This holiday weekend you can try your hand at spotting the International Space Station in the evenings. Its hard to miss because it will be the brightest star-like object in the entire sky and it will be gliding across the overhead sky in less than 4 minutes. So the trick is to know when and where to see it. You can go to my Sky Tonight page (and scroll down to mid-page) for major Cdn cities to get your own viewing table or there are a couple of great websites spaceweather.com (uses your zip or postal code) and heavens-above.com (uses city name).
Also there is a better than average chance to catch the Northern Lights this weekend so watch the northern horizon around midnight for any ghostly greenish glows. Check out my new National Geographic story on hunting for exoplanets by watching for their auroras.
Finally the Lyrid meteor shower will be peaking on April 22, Friday night into the predawn hours on Saturday. It’s not a super show but will produce a shooting star every 3 to 6 minutes from a dark location. Check out my National Geographic story on this Easter meteor shower.
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Check out this real-time recreation of Yuri Gagarin’s 108 minute voyage into space on April 12, 1961. It was made by astronauts aboard the International Space Station filming out their porthole – looking down at Earth below. Very moving film.
Also it is the 30th anniversary of the maiden flight of the space shuttle. First time in history a reusable space vehicle in operation and landing like a glider. Here is a neat video that compresses all 133 shuttle flights into 133 seconds.
Sky Show: You can also check out the International Space Station for yourself all week long. It is making visible passes in the skies above your backyard in the early morning hours. You can read more on my National Geographic column here.
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This week’s episode highlights the Moon pairing up with a star cluster, where to find Venus, and the space station makes bright flybys.
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Over the course of the next week or so the International Space Station will be making bright flybys in the early morning hours up until dawn. Making it a grand sight is that construction is so near completion that the station is about as big as a football field so that it is very reflective to sunlight, making it superbright in the sky.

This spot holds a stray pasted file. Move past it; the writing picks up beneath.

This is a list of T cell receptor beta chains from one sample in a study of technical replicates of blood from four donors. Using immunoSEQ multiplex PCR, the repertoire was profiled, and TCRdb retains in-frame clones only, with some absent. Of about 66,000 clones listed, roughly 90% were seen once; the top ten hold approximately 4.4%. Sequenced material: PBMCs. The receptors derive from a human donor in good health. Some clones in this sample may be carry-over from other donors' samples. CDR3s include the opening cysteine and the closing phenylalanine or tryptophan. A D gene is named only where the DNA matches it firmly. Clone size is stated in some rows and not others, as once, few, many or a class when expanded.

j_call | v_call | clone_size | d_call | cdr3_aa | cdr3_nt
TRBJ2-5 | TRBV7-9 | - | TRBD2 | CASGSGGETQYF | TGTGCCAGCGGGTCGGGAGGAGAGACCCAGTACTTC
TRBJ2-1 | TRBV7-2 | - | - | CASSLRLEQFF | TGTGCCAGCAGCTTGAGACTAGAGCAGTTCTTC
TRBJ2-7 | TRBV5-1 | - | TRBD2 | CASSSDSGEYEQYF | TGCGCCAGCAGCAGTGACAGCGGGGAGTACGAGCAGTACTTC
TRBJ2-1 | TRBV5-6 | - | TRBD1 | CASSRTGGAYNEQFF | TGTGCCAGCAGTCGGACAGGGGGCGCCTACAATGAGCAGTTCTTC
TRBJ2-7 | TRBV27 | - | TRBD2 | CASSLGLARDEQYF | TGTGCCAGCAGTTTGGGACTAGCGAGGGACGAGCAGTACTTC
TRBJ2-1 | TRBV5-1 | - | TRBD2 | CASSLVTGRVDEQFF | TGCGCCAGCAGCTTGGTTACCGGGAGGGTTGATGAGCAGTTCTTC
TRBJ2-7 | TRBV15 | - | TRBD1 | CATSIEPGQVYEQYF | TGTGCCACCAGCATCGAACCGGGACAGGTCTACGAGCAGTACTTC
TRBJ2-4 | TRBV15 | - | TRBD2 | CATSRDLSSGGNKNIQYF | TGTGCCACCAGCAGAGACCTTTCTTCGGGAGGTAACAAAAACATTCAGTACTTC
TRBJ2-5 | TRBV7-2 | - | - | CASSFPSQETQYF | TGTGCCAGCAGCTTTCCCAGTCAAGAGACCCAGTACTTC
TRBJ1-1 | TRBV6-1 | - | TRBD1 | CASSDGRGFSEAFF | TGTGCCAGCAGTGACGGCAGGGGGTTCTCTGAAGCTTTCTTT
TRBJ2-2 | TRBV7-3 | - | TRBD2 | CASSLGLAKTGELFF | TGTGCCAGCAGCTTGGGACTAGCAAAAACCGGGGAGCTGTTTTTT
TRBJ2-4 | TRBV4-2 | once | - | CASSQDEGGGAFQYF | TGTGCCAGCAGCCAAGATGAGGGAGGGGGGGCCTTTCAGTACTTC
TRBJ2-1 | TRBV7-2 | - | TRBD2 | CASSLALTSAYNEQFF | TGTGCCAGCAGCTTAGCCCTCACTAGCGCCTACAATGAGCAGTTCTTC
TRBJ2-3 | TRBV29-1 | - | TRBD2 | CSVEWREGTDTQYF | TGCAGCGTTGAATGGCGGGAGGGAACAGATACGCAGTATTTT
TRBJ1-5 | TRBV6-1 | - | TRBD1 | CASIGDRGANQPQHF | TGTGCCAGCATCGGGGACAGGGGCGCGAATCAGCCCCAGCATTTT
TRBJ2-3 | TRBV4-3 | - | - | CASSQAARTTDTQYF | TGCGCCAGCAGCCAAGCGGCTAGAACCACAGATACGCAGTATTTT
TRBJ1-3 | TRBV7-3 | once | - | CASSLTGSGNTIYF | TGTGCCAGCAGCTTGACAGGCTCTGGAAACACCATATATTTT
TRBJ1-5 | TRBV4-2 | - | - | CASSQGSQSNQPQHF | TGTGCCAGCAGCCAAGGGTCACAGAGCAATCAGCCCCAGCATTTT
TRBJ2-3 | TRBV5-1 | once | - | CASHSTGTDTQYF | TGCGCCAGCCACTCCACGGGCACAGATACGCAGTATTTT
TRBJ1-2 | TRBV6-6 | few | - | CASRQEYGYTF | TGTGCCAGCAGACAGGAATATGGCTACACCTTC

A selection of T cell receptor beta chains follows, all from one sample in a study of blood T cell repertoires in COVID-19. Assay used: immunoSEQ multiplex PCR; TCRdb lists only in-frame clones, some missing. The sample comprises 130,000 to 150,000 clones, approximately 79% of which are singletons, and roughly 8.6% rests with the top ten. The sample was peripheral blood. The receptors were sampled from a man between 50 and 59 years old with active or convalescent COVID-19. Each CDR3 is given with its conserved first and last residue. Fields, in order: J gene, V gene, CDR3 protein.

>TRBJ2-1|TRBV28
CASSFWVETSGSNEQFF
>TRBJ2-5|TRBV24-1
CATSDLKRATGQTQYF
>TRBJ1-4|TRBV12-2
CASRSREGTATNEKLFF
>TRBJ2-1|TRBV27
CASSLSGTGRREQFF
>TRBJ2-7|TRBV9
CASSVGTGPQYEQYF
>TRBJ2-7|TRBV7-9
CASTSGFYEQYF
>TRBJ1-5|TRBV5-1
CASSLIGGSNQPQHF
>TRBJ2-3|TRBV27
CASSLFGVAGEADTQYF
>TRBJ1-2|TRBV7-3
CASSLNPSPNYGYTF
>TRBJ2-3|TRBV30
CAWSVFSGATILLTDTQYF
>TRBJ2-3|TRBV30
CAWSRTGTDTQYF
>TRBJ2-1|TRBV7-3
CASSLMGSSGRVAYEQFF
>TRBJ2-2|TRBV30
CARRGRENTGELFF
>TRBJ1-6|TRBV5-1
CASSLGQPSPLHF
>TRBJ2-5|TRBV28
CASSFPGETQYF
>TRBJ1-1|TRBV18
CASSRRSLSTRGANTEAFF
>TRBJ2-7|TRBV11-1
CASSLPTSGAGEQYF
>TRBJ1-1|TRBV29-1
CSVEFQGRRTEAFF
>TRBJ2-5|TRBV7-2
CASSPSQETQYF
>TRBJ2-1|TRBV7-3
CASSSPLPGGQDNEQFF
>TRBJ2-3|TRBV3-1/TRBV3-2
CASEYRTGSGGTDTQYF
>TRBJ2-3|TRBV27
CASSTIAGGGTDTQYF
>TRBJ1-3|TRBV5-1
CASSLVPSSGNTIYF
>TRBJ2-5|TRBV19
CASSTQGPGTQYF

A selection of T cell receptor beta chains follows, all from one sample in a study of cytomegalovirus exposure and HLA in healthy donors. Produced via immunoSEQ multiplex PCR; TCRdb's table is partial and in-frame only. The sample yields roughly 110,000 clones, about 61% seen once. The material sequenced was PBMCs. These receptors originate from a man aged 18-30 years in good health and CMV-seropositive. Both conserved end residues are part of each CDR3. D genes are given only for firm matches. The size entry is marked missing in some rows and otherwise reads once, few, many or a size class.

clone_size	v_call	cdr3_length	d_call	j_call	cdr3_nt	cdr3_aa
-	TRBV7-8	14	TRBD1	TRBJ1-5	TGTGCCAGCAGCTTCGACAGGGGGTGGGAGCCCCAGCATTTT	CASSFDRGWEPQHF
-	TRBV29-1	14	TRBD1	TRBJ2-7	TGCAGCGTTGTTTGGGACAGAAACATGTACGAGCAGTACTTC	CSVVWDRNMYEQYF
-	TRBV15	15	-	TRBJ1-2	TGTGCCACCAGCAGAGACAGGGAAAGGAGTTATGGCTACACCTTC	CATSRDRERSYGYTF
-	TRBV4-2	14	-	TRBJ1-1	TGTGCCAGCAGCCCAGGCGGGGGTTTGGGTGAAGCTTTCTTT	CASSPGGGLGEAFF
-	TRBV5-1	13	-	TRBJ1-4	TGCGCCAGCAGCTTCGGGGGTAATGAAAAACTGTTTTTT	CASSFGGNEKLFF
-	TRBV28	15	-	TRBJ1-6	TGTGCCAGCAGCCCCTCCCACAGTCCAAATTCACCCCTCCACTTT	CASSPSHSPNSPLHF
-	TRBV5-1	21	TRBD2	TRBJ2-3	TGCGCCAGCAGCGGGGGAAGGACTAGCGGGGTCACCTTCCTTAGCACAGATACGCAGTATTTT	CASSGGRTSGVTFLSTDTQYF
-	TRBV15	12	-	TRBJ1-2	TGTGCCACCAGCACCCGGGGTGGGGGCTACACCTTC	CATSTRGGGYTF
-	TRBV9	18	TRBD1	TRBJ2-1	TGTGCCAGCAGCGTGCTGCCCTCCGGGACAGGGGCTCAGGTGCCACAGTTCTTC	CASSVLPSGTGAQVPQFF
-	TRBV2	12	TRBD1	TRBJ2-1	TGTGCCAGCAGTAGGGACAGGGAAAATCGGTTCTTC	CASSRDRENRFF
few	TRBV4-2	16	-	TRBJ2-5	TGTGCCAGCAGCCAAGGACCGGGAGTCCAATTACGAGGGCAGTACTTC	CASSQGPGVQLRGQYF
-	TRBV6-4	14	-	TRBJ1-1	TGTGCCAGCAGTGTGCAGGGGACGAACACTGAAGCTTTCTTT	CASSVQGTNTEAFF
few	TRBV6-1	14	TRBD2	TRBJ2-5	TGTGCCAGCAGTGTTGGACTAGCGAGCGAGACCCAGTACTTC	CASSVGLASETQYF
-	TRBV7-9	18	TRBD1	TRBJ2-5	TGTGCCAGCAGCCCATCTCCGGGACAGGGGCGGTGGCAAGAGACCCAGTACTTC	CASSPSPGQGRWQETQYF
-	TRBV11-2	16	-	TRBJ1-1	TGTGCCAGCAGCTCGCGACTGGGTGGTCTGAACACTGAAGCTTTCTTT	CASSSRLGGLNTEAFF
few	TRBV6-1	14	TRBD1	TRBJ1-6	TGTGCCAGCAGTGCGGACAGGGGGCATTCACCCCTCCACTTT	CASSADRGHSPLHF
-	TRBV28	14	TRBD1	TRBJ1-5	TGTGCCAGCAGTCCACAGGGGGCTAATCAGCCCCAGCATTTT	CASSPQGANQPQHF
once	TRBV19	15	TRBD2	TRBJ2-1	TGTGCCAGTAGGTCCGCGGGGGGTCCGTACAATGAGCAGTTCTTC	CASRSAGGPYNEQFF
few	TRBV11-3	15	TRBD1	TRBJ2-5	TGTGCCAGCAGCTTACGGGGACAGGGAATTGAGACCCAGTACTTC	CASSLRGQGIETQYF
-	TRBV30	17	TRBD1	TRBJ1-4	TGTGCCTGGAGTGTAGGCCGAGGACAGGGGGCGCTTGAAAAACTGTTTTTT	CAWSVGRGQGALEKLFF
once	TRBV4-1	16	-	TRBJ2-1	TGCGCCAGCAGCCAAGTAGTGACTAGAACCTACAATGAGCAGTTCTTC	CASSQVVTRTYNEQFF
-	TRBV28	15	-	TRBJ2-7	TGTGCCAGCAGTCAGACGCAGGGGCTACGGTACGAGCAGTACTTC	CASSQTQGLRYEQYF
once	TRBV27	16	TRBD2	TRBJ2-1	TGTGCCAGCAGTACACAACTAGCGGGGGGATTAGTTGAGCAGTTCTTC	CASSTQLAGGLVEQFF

Just look for a bright white star glide across the starry sky in a out 2 to 4 minutes. Click on the Space Station icon on the right-hand sidebar or go to my Sky Tonight page and click on your city of choice or choose Elsewhere, and get your customized viewing table.
For an explanation of how to read your viewing timetable chart click on the image to the left. It is a sample chart for Toronto that gives you a brief rundown on what the main sections mean.
Amazingly there are times when the Sun hits the station just the right angle making it brighten to levels that surpass the most brilliant star or planet – meaning only the Sun and Moon are only brighter! For skywatchers like you and me this means that it is really easy to spot even from within city limits – as long as you don’t have buildings blocking your way. How cool is that! The ISS will be best place for anyone living in North America and Europe so enjoy the show!
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I always say that a two for one deal is a good thing – especially when it comes to skywatching. This April check out planet Saturn at its best as it reaches its closest and most brilliant for the year.
Remember that while you can see Saturn as a bright star with the naked eye, you need a small telescope to see its famous rings. As a bonus sky target hunt down the kingof beasts in the sky – Leo the lion constellation. It is a great starting point to learning your night sky because the star pattern that makes Leo really looks like its namesake. Both Saturn and Leo rise in the southeast after sunset. Read all the details about these two cosmic gems in my National Geographic Skywatching column this week.
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